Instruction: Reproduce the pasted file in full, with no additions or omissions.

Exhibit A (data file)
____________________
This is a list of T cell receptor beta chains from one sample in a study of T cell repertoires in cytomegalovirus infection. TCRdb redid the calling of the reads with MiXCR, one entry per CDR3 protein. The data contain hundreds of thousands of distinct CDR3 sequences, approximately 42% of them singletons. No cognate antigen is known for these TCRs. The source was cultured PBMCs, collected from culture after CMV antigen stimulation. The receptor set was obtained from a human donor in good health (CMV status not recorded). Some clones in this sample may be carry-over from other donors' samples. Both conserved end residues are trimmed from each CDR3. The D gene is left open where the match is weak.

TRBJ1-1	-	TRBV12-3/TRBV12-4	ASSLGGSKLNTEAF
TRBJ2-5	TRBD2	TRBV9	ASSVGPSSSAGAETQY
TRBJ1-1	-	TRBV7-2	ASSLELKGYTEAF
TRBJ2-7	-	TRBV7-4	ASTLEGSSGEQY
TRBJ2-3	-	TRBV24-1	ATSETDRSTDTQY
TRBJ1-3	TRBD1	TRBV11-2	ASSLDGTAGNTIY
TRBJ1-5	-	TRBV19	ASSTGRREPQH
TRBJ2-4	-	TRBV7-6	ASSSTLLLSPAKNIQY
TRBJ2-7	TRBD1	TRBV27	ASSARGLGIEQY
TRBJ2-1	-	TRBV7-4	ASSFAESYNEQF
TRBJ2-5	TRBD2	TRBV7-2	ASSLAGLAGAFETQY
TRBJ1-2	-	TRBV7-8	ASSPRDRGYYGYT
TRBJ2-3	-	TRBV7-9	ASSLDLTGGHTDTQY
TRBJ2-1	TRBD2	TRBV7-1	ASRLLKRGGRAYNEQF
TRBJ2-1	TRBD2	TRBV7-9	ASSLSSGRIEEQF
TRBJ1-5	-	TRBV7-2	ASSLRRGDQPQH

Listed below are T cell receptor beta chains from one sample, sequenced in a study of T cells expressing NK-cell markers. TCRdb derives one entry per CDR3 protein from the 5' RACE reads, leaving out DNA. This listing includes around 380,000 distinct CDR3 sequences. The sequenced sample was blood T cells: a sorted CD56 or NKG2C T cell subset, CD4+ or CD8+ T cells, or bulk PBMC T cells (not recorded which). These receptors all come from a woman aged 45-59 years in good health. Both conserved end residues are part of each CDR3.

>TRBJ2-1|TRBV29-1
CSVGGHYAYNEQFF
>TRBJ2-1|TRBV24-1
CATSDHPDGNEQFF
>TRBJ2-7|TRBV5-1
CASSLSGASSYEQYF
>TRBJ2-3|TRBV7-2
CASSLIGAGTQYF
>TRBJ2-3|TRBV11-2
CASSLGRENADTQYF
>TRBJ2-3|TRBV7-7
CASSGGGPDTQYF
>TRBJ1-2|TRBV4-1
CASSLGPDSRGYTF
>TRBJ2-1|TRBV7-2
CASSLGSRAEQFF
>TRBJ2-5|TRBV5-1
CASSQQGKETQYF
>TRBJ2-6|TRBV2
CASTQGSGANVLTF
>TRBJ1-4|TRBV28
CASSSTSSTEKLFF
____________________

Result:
This is a list of T cell receptor beta chains from one sample in a study of T cell repertoires in cytomegalovirus infection. TCRdb redid the calling of the reads with MiXCR, one entry per CDR3 protein. The data contain hundreds of thousands of distinct CDR3 sequences, approximately 42% of them singletons. No cognate antigen is known for these TCRs. The source was cultured PBMCs, collected from culture after CMV antigen stimulation. The receptor set was obtained from a human donor in good health (CMV status not recorded). Some clones in this sample may be carry-over from other donors' samples. Both conserved end residues are trimmed from each CDR3. The D gene is left open where the match is weak.

TRBJ1-1	-	TRBV12-3/TRBV12-4	ASSLGGSKLNTEAF
TRBJ2-5	TRBD2	TRBV9	ASSVGPSSSAGAETQY
TRBJ1-1	-	TRBV7-2	ASSLELKGYTEAF
TRBJ2-7	-	TRBV7-4	ASTLEGSSGEQY
TRBJ2-3	-	TRBV24-1	ATSETDRSTDTQY
TRBJ1-3	TRBD1	TRBV11-2	ASSLDGTAGNTIY
TRBJ1-5	-	TRBV19	ASSTGRREPQH
TRBJ2-4	-	TRBV7-6	ASSSTLLLSPAKNIQY
TRBJ2-7	TRBD1	TRBV27	ASSARGLGIEQY
TRBJ2-1	-	TRBV7-4	ASSFAESYNEQF
TRBJ2-5	TRBD2	TRBV7-2	ASSLAGLAGAFETQY
TRBJ1-2	-	TRBV7-8	ASSPRDRGYYGYT
TRBJ2-3	-	TRBV7-9	ASSLDLTGGHTDTQY
TRBJ2-1	TRBD2	TRBV7-1	ASRLLKRGGRAYNEQF
TRBJ2-1	TRBD2	TRBV7-9	ASSLSSGRIEEQF
TRBJ1-5	-	TRBV7-2	ASSLRRGDQPQH

Listed below are T cell receptor beta chains from one sample, sequenced in a study of T cells expressing NK-cell markers. TCRdb derives one entry per CDR3 protein from the 5' RACE reads, leaving out DNA. This listing includes around 380,000 distinct CDR3 sequences. The sequenced sample was blood T cells: a sorted CD56 or NKG2C T cell subset, CD4+ or CD8+ T cells, or bulk PBMC T cells (not recorded which). These receptors all come from a woman aged 45-59 years in good health. Both conserved end residues are part of each CDR3.

>TRBJ2-1|TRBV29-1
CSVGGHYAYNEQFF
>TRBJ2-1|TRBV24-1
CATSDHPDGNEQFF
>TRBJ2-7|TRBV5-1
CASSLSGASSYEQYF
>TRBJ2-3|TRBV7-2
CASSLIGAGTQYF
>TRBJ2-3|TRBV11-2
CASSLGRENADTQYF
>TRBJ2-3|TRBV7-7
CASSGGGPDTQYF
>TRBJ1-2|TRBV4-1
CASSLGPDSRGYTF
>TRBJ2-1|TRBV7-2
CASSLGSRAEQFF
>TRBJ2-5|TRBV5-1
CASSQQGKETQYF
>TRBJ2-6|TRBV2
CASTQGSGANVLTF
>TRBJ1-4|TRBV28
CASSSTSSTEKLFF